Beyond that I'd also just say that it's not just one data set that scares me the most, it's the ability to take large amounts of data, both that are unclassified — so like the commercial datasets I write about — and then combine them in ways to get a tremendously detailed picture. And that is really where China is right now. And what's concerning about them is they weave all of the data they have on an individual together in one profile whereas America still hasn't quite gotten to that point. I think the really alarming thing is this data fusion and trying to build detailed portraits of people based on multiple datasets. 

RFN: You wrote about one government surveillance partnership that helped the Department of Homeland Security use geolocation data to find a drug tunnel located on the Mexican border. Do you think about the tradeoffs between good versus bad uses of this data?

BT: I certainly think there are benefits to the government's use of data. I mostly focus on the agencies inside the government that can [have] the most consequences on citizens. So I focus a lot on the intelligence community, the military and the police who in general can put handcuffs on you, target you for very invasive surveillance, or, in the case of the military operating abroad, potentially kill you in a lethal strike. So I focus a lot on those entities and their access to data. 

But it's important to say that also transportation departments use a lot of data and they too are government entities. Public health is an area that I don't really focus on, but where data can be valuable and potentially provide benefits to citizens. And so I do think it is a balance and that not every government use of data is nefarious or poses these sorts of existential threats to civil liberties and privacy.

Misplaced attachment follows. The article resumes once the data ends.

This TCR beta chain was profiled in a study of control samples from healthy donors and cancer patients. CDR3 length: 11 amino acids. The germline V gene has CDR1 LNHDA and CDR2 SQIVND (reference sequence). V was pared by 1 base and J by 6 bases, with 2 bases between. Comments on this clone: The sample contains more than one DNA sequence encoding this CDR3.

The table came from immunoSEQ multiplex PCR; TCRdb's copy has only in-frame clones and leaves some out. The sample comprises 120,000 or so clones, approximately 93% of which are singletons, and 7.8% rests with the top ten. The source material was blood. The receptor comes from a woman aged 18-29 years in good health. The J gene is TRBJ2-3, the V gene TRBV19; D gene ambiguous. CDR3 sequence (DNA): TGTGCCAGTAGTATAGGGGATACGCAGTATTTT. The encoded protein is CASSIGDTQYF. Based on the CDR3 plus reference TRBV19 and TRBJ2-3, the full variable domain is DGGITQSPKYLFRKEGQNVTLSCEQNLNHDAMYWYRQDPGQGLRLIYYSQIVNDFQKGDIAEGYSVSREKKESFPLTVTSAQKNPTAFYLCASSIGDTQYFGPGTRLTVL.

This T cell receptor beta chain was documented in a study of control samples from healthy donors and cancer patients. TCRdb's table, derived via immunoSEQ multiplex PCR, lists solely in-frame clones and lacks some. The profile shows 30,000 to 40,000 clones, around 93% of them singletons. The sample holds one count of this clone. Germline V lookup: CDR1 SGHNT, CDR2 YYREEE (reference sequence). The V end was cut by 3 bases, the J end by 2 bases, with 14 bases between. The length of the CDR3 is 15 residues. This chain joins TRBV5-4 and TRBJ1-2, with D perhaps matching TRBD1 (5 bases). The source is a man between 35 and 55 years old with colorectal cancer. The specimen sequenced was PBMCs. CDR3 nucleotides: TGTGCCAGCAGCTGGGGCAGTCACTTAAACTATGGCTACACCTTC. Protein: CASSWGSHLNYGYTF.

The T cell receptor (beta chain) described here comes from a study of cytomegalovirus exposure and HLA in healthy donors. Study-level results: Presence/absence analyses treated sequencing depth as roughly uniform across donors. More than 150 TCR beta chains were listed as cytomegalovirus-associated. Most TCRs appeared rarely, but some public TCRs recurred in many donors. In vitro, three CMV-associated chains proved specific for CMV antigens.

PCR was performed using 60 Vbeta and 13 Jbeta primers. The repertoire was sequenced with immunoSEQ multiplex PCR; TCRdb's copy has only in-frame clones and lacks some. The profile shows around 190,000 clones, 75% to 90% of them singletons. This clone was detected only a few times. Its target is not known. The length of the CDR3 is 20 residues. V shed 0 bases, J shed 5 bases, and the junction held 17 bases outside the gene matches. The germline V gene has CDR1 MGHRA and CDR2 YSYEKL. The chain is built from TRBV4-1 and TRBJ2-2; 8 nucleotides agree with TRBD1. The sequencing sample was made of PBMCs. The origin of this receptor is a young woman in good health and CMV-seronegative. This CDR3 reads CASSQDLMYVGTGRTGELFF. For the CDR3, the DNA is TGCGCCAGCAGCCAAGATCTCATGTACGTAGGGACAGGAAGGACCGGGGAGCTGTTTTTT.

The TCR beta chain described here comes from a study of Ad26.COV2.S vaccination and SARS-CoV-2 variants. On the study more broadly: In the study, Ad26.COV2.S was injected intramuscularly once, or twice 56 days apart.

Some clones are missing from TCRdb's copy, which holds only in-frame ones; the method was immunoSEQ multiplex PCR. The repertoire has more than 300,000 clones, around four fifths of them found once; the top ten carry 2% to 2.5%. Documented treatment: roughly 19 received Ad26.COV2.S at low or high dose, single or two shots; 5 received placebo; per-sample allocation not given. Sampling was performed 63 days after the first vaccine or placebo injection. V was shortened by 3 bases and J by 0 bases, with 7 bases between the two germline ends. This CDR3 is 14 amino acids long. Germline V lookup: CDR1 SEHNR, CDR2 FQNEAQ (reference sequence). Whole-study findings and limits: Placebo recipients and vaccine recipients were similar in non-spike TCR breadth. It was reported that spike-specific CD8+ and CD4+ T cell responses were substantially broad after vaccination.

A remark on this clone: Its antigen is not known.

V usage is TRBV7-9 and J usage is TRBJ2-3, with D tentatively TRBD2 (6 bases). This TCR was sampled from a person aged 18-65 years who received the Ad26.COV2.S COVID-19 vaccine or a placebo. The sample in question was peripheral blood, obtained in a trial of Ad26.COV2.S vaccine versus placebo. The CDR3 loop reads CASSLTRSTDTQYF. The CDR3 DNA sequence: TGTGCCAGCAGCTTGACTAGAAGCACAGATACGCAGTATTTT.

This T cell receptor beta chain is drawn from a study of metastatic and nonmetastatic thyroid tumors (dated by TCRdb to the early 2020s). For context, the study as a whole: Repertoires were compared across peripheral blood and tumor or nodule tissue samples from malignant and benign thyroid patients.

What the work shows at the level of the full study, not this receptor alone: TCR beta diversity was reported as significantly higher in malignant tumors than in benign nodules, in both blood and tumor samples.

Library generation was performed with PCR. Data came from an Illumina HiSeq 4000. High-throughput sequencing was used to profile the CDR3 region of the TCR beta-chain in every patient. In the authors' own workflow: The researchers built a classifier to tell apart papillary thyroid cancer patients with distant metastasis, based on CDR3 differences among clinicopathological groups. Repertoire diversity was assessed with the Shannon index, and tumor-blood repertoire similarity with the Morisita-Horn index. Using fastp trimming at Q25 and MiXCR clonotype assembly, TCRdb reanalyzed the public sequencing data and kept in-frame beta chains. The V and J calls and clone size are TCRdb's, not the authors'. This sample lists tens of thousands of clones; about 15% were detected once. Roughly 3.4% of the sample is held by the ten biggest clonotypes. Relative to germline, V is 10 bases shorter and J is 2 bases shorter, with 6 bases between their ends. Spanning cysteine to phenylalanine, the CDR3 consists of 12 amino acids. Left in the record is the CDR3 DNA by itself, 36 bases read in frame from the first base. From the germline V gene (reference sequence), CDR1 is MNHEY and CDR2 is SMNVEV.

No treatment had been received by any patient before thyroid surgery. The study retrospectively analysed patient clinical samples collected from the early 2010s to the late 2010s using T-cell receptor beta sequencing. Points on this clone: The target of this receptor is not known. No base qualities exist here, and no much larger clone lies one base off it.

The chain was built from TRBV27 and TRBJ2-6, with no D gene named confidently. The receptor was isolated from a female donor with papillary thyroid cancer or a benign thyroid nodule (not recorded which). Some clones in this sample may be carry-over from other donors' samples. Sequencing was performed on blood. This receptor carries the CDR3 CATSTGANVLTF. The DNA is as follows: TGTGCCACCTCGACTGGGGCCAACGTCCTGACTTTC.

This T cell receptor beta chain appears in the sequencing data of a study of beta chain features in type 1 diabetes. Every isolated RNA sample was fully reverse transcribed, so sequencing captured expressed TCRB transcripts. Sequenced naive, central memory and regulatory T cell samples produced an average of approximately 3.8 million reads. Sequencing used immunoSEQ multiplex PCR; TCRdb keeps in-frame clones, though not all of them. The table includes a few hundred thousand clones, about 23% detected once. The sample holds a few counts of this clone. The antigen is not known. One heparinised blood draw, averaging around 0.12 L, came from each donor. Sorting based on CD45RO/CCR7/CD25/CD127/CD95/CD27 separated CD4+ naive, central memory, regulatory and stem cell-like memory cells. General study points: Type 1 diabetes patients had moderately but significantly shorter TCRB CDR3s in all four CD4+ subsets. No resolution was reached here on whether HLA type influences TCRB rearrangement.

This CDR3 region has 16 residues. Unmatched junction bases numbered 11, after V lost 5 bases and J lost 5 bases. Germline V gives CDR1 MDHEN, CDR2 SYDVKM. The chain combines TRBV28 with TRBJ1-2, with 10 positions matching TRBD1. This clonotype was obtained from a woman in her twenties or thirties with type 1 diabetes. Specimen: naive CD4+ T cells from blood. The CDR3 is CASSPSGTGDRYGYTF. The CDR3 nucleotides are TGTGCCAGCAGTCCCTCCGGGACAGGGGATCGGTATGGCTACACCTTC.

I would say that when it comes to the Department of Homeland Security using these phone tracking tools, the problem is that they're using it in a criminal context. And traditionally speaking in criminal context, normally when we're charged with crimes, when there's a court case against us, we get to see a lot of the evidence against us, we get to understand what the government did, how it reached certain conclusions, what tools it used. We do allow some things to be withheld. If there's an informant inside a gang, we generally don't put their names in the court records. But by and large, most things in the criminal justice system are disclosed to the defendant.

In the case of many of the tools that DHS was using that I wrote about and in that particular border tunnel case, these things really weren't being made clear to the defense attorneys, to the defendants, so the government had built this very quiet system, this program that would monitor the movement of hundreds of millions of phones, many belonging to Americans, and was sort of very reluctant to reveal what it was doing in court. And so I think that's where the real challenge is — a lot of these capabilities, the government wanted to keep them quiet and in many ways that's understandable that they don't want people to change their behavior or to not click yes on certain apps. But I do think that really poses quite a dilemma, because, in theory, we as consumers should know what our technology does, and we should also know what tools and techniques the government is using in unclassified surveillance in the criminal justice context. 

RFN: Do you think that as this problem increasingly comes to light, reform will follow? Where do you see change coming from, if at all?

BT: It's a great question. I certainly do think there are a lot of people in civil society and in the legislature that are uncomfortable with the idea that the government can buy its way around traditional constitutional protections. I think there's also an increasing awareness that commercially available data on American citizens can easily be purchased not just by our government, but by foreign governments with much more nefarious intentions than just doing public safety or intelligence and [that] could potentially lead to things like transnational repression or cracking down on dissidents abroad.